Reiterating that snubbing Essie Davis, though expected, is a god damn shame.
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Old 01-15-2015, 11:25 AM   #14856 (permalink)
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I know it will never win Best Picture (damn you, Boyhood) but I'm seriously hoping for a Best Supporting Actor win for JK Simmons and a Best Editing win for Tom Cross, because both of those aspects of the film were absolute perfection. I'd cross my fingers for Sound Mixing too, but for some reason I have a feeling Interstellar is going to snag that one.

Reiterating that snubbing Essie Davis, though expected, is a god damn shame.
Whiplash getting 5 nominations was such a massive relief, it's doing so well for a low-budget underdog. It's a nice feeling seeing such a relatively small production making such a massive splash. **** is going to hit the fan in the best way on Oscars night if J.K. Simmons actually manages to scoop Best Supporting Actor over Edward Norton and Ethan Hawke. I think Sound Mixing is going to be a close race, Interstellar and Birdman were actually very impressive in that category but I'm certainly rooting for Whiplash. However I don't think Whiplash stands a chance against Boyhood or Grand Budapest in Film Editing, I'm rooting for Grand Budapest Hotel in that category.

EDIT: To be honest I don't think Boyhood is going to dominate much this year, I'm thinking Birdman is going to take home the most. Not only is it a technical masterpiece, it's a film about the film industry being voted upon by film industry professionals.
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There's 3 reason why the Rolling Stones are better. I'm going to list them here. 1. Jimi Hendrix from Rolling Stones was a better guitarist then Jimmy Page 2. The bassist from Rolling Stones isn't dead 3. Rolling Stobes wrote Stairway to Heaven and The Ocean so we all know they are superior here.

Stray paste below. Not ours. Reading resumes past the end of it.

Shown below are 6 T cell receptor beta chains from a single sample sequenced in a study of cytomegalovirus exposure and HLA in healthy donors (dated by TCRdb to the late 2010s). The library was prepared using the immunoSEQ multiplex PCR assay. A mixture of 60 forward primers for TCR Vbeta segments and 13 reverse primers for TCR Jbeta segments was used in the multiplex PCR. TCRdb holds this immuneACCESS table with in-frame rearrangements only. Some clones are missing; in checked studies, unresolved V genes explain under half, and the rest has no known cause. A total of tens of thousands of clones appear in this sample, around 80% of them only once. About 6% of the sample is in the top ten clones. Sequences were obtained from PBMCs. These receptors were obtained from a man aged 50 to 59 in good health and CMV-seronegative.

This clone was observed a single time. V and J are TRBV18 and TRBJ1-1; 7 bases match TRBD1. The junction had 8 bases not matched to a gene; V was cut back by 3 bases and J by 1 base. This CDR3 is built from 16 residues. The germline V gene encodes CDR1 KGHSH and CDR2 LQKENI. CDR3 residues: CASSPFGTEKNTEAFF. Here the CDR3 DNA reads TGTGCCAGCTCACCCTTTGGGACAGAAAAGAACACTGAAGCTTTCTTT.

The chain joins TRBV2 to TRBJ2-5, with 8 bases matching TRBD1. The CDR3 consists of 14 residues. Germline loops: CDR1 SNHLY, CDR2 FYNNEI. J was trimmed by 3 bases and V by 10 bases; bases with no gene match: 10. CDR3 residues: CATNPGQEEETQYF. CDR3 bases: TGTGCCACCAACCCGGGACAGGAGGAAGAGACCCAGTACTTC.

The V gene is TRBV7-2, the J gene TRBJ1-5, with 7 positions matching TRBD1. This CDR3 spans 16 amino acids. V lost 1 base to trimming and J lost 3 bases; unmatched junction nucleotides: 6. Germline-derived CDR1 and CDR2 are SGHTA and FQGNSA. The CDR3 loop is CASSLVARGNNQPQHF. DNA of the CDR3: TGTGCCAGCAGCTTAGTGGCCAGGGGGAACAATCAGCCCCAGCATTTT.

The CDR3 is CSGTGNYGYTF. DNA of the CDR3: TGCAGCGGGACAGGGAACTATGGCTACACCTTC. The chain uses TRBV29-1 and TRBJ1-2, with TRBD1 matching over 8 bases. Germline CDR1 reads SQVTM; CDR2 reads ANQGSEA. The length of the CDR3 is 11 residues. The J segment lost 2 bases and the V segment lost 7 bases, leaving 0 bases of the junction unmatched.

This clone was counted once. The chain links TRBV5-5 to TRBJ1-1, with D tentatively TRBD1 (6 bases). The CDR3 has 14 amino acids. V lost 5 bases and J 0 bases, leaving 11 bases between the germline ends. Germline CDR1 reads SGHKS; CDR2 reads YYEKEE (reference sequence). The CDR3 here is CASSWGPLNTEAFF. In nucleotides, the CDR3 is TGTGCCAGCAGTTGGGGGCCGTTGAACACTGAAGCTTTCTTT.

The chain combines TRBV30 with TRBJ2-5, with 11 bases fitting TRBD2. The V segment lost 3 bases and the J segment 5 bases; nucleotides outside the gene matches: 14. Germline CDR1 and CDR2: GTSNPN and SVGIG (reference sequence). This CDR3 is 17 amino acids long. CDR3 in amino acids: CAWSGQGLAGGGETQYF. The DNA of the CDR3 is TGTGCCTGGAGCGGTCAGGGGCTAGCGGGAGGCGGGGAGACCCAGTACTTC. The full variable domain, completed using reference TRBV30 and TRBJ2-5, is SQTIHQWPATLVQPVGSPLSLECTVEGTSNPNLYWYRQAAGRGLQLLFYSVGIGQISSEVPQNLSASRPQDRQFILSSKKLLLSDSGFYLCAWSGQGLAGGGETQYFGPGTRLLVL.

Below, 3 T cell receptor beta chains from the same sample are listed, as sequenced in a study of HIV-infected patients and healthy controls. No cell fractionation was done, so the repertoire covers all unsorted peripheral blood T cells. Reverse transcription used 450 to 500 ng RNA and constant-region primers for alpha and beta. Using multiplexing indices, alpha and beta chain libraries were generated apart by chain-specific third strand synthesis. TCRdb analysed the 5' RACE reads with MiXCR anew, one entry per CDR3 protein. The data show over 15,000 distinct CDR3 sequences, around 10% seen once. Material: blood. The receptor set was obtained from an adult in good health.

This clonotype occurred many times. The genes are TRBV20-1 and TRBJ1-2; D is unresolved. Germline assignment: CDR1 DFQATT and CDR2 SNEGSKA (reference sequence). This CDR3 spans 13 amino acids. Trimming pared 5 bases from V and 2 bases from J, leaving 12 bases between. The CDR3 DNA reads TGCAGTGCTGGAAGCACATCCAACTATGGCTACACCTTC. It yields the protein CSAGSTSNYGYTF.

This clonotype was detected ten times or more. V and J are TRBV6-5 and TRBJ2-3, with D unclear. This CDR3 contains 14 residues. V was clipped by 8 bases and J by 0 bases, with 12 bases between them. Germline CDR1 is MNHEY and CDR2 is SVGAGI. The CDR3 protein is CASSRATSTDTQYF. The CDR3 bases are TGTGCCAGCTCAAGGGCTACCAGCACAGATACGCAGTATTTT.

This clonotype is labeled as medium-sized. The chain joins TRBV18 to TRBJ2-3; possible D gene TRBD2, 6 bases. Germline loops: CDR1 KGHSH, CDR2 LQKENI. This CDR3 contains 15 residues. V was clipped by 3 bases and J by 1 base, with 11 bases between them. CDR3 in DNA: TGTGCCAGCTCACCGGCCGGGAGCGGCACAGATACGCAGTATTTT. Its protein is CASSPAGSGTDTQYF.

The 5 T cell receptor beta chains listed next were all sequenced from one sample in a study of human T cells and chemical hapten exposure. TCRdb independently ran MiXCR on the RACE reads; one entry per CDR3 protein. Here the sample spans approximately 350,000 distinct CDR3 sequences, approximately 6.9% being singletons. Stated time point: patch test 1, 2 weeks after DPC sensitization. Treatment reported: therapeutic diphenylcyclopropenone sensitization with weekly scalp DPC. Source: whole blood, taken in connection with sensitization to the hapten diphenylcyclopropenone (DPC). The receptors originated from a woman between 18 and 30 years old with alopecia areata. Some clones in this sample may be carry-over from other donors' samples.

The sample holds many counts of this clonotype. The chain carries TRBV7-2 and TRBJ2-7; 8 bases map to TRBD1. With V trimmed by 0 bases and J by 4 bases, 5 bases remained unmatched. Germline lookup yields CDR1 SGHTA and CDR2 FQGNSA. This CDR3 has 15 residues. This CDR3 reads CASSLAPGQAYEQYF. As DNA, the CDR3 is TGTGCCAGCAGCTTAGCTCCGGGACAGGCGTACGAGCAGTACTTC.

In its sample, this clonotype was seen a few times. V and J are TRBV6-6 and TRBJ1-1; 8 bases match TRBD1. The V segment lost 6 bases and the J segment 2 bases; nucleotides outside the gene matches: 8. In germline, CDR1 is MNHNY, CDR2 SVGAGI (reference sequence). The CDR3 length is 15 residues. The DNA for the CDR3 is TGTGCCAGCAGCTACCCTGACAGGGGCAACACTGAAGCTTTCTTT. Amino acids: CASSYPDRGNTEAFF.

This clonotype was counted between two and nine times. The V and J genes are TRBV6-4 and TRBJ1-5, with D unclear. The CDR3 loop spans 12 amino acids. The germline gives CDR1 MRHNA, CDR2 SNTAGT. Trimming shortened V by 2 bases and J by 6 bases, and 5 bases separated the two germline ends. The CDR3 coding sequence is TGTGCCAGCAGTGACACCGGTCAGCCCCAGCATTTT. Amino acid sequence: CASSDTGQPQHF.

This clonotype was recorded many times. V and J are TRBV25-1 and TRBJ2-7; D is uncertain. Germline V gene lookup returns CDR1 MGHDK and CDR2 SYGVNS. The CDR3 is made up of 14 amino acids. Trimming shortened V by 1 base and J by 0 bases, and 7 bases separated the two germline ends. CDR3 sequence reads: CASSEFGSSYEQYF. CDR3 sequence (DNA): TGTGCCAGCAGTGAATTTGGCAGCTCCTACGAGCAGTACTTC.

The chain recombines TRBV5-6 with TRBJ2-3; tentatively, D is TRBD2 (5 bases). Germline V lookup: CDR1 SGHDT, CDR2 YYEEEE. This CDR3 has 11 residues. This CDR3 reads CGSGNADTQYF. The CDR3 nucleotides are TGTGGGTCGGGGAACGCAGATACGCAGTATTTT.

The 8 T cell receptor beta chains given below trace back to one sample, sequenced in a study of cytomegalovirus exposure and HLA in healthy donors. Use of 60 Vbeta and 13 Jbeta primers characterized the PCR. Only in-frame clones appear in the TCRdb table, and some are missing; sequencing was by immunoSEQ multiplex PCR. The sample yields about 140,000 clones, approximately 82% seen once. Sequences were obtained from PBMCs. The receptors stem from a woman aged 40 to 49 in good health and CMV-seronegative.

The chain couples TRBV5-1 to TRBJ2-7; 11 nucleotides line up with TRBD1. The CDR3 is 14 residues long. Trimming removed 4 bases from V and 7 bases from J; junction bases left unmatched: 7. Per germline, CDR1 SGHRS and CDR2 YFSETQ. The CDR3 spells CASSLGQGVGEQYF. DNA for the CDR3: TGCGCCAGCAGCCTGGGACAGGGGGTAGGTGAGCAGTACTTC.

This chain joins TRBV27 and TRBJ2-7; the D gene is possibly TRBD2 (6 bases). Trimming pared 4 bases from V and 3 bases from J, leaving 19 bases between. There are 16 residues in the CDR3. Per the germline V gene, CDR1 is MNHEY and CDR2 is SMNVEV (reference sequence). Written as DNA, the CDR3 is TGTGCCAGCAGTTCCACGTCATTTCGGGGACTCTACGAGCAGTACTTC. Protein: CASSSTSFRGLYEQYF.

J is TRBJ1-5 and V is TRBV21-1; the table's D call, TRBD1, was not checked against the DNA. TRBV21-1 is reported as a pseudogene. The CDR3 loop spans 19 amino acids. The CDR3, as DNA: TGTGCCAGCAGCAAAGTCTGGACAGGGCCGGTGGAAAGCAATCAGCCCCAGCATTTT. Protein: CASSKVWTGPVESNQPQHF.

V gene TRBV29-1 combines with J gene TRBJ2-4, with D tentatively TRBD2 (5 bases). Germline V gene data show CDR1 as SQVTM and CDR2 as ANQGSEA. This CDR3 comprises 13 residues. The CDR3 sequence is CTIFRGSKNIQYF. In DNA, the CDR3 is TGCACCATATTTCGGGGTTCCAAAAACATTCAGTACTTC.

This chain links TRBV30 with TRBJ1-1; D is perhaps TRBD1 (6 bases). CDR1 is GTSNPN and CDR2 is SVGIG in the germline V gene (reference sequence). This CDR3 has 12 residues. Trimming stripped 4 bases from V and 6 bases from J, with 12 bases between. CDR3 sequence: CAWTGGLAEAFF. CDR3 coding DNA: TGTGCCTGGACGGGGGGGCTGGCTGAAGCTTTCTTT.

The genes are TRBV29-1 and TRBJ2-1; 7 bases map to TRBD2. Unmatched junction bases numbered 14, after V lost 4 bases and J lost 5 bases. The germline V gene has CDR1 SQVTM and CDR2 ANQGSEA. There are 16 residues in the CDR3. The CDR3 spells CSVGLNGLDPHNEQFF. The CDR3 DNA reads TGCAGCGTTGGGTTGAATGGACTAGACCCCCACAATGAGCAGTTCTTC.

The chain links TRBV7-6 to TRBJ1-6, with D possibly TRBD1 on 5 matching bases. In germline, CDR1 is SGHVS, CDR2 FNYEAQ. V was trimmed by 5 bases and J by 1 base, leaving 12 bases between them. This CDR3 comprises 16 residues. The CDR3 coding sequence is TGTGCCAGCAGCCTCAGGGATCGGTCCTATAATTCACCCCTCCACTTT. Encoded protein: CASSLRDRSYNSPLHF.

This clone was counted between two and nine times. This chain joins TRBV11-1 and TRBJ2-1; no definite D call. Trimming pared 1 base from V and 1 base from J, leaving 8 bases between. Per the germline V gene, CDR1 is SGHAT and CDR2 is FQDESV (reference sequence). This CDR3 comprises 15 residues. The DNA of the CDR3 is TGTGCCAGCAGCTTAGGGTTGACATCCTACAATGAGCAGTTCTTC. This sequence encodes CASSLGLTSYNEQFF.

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Old 01-15-2015, 11:29 AM   #14857 (permalink)
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**** is going to hit the fan in the best way on Oscars night if J.K. Simmons actually manages to scoop Best Supporting Actor over Edward Norton and Ethan Hawke.
I actually think he's a shoo in. He's sweeping up everywhere else.

Golden Globe Award for Best Supporting Actor
African-American Film Critics Association Award for Best Supporting Actor
Austin Film Critics Association Award for Best Supporting Actor
Boston Society of Film Critics Award for Best Supporting Actor
Chicago Film Critics Association Award for Best Supporting Actor
Dallas-Fort Worth Film Critics Association Award for Best Supporting Actor
Detroit Film Critics Society Award for Best Supporting Actor
Florida Film Critics Circle Award for Best Supporting Actor
Indiana Film Journalists Association Award for Best Supporting Actor
Las Vegas Film Critics Society Award for Best Supporting Actor
Los Angeles Film Critics Association Award for Best Supporting Actor
New York Film Critics Circle Award for Best Supporting Actor
New York Film Critics Online Award for Best Supporting Actor
Palm Springs International Film Festival Spotlight Award
Phoenix Film Critics Society Award for Best Supporting Actor
Santa Barbara International Film Festival Virtuoso Award
St. Louis Film Critics Award for Best Supporting Actor
Toronto Film Critics Association Award for Best Supporting Actor
Utah Film Critics Association Award for Best Supporting Actor
Village Voice Film Poll Award for Best Supporting Actor
Washington DC Area Film Critics Association Award for Best Supporting Actor